Do you watch HGTV? TRC does.

If there’s anything a few contractor’s enjoy, it’s catching an television show such as: This Old House, reality brothers, or Fixer Upper. Many of us may not identify as a “fixer upper” addict’s, but I’m lying if I said I dislike “Chip & Joanna” completing a 30 minute home restoration. They make for good television and the reality tv is not overly dramatized, but it’s still cheesy. Especially as a contractor, these show’s provide our spouses a glimpse of the our day-to-day work life in the contracting world and showcases that we don’t drive our truck’s all day.

I won’t bore you with our favorite television shows, but I’m advocating that you as homeowner should be watching these programs!  Don’t watch television solely to dull your senses or waste time, but at least before the next big renovation project. If you’re building a home for a family of five than the show “tiny homes” won’t exactly make much sense.

Fixer upper

There is a number of quality pro’s & con’s to these shows.

Pros of contracting/home improvement shows

  • Oversight of the industry trends: colors/designs
  • Breakthrough building product’s (Manufacturer’s will market their new product’s in these shows)
  • A visual of a construction site (Debris, equipment, & inconveniences)
  • Synergy of a project: crew, foreman, contractor, supplier, homeowner
  • Learn from other’s mistakes (Don’t like that color, now you know!)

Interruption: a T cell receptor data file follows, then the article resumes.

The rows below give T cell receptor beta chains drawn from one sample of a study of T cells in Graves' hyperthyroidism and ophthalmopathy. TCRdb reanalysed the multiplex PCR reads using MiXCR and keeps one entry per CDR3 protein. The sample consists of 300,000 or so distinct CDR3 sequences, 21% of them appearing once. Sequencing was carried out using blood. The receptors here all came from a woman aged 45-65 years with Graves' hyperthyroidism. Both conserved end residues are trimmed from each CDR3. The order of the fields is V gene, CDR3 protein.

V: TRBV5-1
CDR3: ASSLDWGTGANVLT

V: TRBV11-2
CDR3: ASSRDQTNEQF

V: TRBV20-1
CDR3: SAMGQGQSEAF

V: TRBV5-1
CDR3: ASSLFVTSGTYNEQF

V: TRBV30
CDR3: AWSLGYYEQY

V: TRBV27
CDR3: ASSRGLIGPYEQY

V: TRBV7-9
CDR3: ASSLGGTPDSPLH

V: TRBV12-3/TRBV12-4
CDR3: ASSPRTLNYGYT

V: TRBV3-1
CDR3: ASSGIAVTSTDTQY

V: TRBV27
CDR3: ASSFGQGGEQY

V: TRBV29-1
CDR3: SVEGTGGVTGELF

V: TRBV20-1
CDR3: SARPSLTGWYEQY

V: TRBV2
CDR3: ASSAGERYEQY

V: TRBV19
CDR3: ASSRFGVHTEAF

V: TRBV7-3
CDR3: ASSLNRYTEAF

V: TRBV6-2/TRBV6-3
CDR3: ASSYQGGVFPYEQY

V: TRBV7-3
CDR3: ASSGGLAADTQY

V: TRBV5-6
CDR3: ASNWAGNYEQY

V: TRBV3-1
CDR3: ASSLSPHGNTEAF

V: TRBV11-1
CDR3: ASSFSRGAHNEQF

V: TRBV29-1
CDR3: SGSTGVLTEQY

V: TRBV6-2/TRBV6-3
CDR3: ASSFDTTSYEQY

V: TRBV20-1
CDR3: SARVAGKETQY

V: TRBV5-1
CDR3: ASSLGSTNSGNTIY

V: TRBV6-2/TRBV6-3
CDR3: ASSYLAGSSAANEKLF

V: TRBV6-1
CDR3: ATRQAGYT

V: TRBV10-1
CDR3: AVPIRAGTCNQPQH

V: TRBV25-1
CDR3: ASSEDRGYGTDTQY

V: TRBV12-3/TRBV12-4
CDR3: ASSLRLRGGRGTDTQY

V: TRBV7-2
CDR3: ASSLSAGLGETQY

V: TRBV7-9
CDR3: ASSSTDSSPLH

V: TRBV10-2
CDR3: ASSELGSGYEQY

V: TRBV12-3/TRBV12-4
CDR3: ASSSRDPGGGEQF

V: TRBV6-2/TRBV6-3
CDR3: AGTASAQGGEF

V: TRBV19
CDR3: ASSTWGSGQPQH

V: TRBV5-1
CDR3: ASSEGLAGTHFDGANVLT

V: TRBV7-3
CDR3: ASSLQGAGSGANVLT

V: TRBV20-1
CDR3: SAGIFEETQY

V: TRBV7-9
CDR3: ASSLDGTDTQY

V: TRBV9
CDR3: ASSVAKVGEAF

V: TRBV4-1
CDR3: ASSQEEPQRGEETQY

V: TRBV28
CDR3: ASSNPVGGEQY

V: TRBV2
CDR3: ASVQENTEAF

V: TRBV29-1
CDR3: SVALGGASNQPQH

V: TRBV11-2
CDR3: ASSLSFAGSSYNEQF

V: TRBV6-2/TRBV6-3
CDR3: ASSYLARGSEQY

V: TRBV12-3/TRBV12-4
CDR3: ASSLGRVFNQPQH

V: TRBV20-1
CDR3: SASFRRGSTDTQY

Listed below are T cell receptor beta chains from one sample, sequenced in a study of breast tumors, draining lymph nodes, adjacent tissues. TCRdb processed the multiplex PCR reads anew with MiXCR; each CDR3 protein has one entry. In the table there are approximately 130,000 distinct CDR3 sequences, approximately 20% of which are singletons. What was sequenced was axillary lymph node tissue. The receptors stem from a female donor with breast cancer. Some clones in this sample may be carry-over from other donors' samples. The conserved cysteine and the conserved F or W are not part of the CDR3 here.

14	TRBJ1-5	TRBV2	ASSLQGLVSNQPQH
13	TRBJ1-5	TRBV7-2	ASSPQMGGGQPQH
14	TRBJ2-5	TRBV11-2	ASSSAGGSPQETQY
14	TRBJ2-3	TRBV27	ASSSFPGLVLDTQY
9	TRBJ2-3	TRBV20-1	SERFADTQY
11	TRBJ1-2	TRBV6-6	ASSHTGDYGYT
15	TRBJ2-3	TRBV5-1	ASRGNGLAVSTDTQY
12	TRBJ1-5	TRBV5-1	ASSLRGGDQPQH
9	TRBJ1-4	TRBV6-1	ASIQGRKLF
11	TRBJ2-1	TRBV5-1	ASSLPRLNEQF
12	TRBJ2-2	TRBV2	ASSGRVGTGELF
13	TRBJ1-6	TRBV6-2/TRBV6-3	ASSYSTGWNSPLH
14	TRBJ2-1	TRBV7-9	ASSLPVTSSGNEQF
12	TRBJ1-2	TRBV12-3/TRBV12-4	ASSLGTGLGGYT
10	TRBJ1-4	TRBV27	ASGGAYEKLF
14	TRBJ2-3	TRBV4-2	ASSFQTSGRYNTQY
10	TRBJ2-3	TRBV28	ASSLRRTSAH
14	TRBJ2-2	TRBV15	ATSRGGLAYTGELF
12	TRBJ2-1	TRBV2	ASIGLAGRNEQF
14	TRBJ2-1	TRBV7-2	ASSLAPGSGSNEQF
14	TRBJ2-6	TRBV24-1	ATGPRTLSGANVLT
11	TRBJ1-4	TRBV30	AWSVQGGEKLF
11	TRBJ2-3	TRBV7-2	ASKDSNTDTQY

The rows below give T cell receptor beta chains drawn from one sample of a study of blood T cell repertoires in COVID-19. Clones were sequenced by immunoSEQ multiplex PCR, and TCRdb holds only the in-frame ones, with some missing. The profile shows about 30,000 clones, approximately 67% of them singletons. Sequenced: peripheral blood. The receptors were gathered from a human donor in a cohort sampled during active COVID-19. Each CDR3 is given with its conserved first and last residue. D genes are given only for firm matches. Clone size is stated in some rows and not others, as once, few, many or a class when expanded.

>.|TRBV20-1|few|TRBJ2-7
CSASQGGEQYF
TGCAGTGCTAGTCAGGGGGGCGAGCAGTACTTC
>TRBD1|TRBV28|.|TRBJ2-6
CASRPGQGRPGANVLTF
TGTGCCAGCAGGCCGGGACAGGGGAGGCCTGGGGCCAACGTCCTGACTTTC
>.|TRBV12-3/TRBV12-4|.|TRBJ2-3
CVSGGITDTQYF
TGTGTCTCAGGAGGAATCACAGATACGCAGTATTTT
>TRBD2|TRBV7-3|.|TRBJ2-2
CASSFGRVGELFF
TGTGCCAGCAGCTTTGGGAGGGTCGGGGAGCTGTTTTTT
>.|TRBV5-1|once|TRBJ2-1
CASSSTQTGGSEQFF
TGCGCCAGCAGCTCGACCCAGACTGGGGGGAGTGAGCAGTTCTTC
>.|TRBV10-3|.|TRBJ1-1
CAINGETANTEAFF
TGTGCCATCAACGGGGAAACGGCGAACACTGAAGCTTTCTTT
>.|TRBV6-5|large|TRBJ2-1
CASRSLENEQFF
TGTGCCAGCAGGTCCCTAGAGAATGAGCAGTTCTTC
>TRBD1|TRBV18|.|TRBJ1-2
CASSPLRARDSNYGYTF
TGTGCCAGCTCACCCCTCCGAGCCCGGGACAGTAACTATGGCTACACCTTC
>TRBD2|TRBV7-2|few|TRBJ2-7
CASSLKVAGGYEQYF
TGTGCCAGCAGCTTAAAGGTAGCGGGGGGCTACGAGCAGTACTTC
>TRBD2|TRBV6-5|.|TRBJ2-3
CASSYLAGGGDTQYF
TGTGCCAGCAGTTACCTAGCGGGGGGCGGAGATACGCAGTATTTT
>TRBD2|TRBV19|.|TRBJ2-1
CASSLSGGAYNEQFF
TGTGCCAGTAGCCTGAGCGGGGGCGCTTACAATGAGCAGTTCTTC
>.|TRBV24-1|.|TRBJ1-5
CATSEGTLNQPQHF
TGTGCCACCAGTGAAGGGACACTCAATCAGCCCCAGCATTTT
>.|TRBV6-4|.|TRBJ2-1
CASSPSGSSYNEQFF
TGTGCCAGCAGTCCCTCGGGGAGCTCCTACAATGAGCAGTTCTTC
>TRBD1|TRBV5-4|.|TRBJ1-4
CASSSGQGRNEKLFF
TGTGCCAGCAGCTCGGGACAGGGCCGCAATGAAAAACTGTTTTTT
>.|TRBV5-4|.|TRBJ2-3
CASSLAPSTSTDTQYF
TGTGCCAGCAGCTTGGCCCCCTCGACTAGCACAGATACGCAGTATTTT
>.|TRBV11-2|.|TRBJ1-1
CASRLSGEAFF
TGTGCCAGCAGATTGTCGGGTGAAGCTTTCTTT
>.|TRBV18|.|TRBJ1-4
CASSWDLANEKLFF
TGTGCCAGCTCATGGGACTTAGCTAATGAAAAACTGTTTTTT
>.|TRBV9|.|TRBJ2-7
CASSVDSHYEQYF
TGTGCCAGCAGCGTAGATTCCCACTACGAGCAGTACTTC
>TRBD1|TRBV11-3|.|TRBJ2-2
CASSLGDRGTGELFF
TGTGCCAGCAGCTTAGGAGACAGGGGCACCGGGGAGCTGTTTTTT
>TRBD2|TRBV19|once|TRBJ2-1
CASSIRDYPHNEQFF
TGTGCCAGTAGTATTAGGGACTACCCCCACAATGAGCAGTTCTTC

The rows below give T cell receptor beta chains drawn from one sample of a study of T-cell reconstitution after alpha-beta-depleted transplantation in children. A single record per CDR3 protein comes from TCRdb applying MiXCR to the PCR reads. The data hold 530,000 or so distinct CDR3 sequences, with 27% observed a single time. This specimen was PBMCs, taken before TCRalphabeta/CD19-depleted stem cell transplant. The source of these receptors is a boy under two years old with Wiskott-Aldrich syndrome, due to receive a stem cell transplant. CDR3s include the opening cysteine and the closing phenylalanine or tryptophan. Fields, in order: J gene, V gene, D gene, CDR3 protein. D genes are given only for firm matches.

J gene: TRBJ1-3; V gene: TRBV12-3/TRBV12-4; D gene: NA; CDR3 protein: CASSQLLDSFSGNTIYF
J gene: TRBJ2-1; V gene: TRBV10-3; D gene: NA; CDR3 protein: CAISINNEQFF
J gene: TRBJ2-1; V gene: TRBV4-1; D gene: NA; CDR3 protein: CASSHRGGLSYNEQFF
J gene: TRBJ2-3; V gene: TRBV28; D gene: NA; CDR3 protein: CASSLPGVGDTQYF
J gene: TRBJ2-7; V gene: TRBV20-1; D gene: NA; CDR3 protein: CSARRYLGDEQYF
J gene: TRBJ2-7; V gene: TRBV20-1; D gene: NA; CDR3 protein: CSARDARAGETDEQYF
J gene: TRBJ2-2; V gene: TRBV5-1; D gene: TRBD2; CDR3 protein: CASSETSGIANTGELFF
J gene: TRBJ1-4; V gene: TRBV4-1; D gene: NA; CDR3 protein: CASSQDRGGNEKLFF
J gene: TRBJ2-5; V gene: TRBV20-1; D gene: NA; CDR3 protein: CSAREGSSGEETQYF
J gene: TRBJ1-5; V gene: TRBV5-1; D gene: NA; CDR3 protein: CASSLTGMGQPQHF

• Need for a quality and honest contractor.

Con’s of contracting/home improvement shows

  • Unrealistic timeframes – (Extreme makeover home edition)
  • Perception of cost – (Labor rates vary across the nation)
  • Not all contractor’s are qualified to be on television, let alone feature their work (Do your research)
  • Best choice building product’s for you (Often location is addressed, but not all building products are suited for the midwest or east coast).
  • Alway’s a surprise moment (There are times, the homeowner does not like the final color)

Extreme Makerover.png

 

I’m sure we’re all grown enough to understand that television is not reality, but it’s a fantastic tool.  These programs provide you with an ability to do homework before the big test (paying a contractor with your $$$) and you’ll learn industry jargon, products you might want, and an understanding the style of home you’re seeking.

What do I do if I don’t get cable or HGTV?

My family is in the same boat! We decided to cut the cord and opted for Netflix and a local antenna. Though I don’t know a way to stream HGTV, I do know YouTube has played or showcased old episodes of “home restoration” shows. In addition, local providers do have a few “do-it-yourself” and home improvement channels throughout the week (mostly featured on Sat/Sunday) that are similar. I’m honest in stating that the local renditions are MUCH different from the commercialized and scripted version of HGTV’s.

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Make your own Jenga Set!

This video will demonstrate all you’ll need to make your own Jenga Set. This is a great DIY project that takes less than 4 hours and $20 (If you have all the tools!). A lot of us have played Jenga once or twice at some point in our life. This game is a great asset if you’re hosting adults during the summer or trying to entertain your children. We even suggest to have your children participate in painting, handling tools, or measuring the blocks. This can be a great activity to show them safety methods, proper procedure, tools, and material use. We hope the family has a great time and if you have questions contact Total Roofing and ask for Phillip!

Jenga set consists of 17 rows of 3 blocks that are 10.5 inches long!